A therapeutic workplace for the long-term treatment of drug addiction and unemployment: Eight-year outcomes of a social business intervention

Will M. Aklin, Conrad J. Wong, Jacqueline Hampton, Dace S. Svikis, Maxine L. Stitzer, George E. Bigelow, Kenneth Silverman

Research output: Contribution to journalArticlepeer-review

Abstract

This study evaluated the long-term effects of a therapeutic workplace social business on drug abstinence and employment. Pregnant and postpartum women (N = 40) enrolled in methadone treatment were randomly assigned to a therapeutic workplace or usual care control group. Therapeutic workplace participants could work weekdays in training and then as employees of a social business, but were required to provide drug-free urine samples to work and maintain maximum pay. Three-year outcomes were reported previously. This paper reports 4- to 8-year outcomes. During year 4 when the business was open, therapeutic workplace participants provided significantly more cocaine- and opiate-negative urine samples than controls; reported more days employed, higher employment income, and less money spent on drugs. During the 3. years after the business closed, therapeutic workplace participants only reported higher income than controls. A therapeutic workplace social business can maintain long-term abstinence and employment, but additional intervention may be required to sustain effects.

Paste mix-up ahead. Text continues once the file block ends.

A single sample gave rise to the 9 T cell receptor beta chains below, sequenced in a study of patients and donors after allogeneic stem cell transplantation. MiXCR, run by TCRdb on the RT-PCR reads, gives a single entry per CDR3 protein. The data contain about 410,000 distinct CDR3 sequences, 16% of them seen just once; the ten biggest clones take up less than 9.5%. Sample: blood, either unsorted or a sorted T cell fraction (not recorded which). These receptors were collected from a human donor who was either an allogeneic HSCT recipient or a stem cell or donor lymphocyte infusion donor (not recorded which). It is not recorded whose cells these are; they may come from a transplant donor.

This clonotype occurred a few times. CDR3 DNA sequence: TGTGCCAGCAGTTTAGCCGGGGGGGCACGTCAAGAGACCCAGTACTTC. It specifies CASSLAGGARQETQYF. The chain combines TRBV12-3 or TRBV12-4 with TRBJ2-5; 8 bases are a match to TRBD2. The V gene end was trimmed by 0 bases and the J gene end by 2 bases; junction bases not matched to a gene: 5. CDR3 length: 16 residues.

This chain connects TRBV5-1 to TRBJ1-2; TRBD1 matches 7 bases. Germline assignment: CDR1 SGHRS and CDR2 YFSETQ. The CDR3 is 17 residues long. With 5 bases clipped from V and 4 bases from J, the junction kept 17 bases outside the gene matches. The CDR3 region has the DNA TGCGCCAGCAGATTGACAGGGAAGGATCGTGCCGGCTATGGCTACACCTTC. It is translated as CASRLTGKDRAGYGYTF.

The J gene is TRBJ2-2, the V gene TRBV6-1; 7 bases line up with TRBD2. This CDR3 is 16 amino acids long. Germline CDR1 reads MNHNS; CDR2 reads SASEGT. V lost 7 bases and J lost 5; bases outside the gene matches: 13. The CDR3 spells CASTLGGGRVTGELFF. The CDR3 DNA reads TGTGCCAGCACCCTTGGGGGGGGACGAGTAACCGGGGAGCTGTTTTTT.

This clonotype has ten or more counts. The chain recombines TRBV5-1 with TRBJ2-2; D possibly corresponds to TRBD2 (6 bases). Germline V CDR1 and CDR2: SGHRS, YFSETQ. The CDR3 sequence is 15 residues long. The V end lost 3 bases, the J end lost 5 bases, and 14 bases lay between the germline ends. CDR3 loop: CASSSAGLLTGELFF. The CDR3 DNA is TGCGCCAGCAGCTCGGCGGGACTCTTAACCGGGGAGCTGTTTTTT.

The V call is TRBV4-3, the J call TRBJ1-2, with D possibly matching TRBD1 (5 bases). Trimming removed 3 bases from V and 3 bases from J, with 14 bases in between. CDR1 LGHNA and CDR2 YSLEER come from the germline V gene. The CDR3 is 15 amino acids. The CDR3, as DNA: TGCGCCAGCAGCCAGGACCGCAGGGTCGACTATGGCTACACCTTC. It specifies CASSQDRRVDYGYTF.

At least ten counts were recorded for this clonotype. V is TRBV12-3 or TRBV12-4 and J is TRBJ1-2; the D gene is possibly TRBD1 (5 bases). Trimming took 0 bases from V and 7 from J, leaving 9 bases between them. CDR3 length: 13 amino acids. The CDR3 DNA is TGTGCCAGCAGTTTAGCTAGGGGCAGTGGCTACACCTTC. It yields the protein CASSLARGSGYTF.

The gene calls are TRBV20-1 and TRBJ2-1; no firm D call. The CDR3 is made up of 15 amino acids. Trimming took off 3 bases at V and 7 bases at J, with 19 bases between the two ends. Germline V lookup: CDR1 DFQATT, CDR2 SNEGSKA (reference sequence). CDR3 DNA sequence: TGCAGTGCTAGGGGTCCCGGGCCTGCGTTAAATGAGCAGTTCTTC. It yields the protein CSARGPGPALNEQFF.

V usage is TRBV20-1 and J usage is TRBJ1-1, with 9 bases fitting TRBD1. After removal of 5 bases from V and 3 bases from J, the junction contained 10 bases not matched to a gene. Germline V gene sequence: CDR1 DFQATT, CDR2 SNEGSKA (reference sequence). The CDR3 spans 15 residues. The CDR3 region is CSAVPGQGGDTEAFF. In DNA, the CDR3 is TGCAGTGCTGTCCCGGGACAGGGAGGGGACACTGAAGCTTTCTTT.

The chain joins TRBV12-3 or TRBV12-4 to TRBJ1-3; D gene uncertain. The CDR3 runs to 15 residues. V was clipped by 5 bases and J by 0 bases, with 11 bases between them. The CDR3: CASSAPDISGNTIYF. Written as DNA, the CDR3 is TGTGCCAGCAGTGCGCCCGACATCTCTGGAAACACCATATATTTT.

Original languageEnglish (US)
Pages (from-to)329-338
Number of pages10
JournalJournal of Substance Abuse Treatment
Volume47
Issue number5
DOIs
StatePublished - Nov 1 2014

Keywords

  • Cocaine
  • Contingency management
  • Employment
  • Heroin
  • Incentive
  • Methadone
  • Social business

ASJC Scopus subject areas

  • Phychiatric Mental Health
  • Medicine (miscellaneous)
  • Clinical Psychology
  • Psychiatry and Mental health

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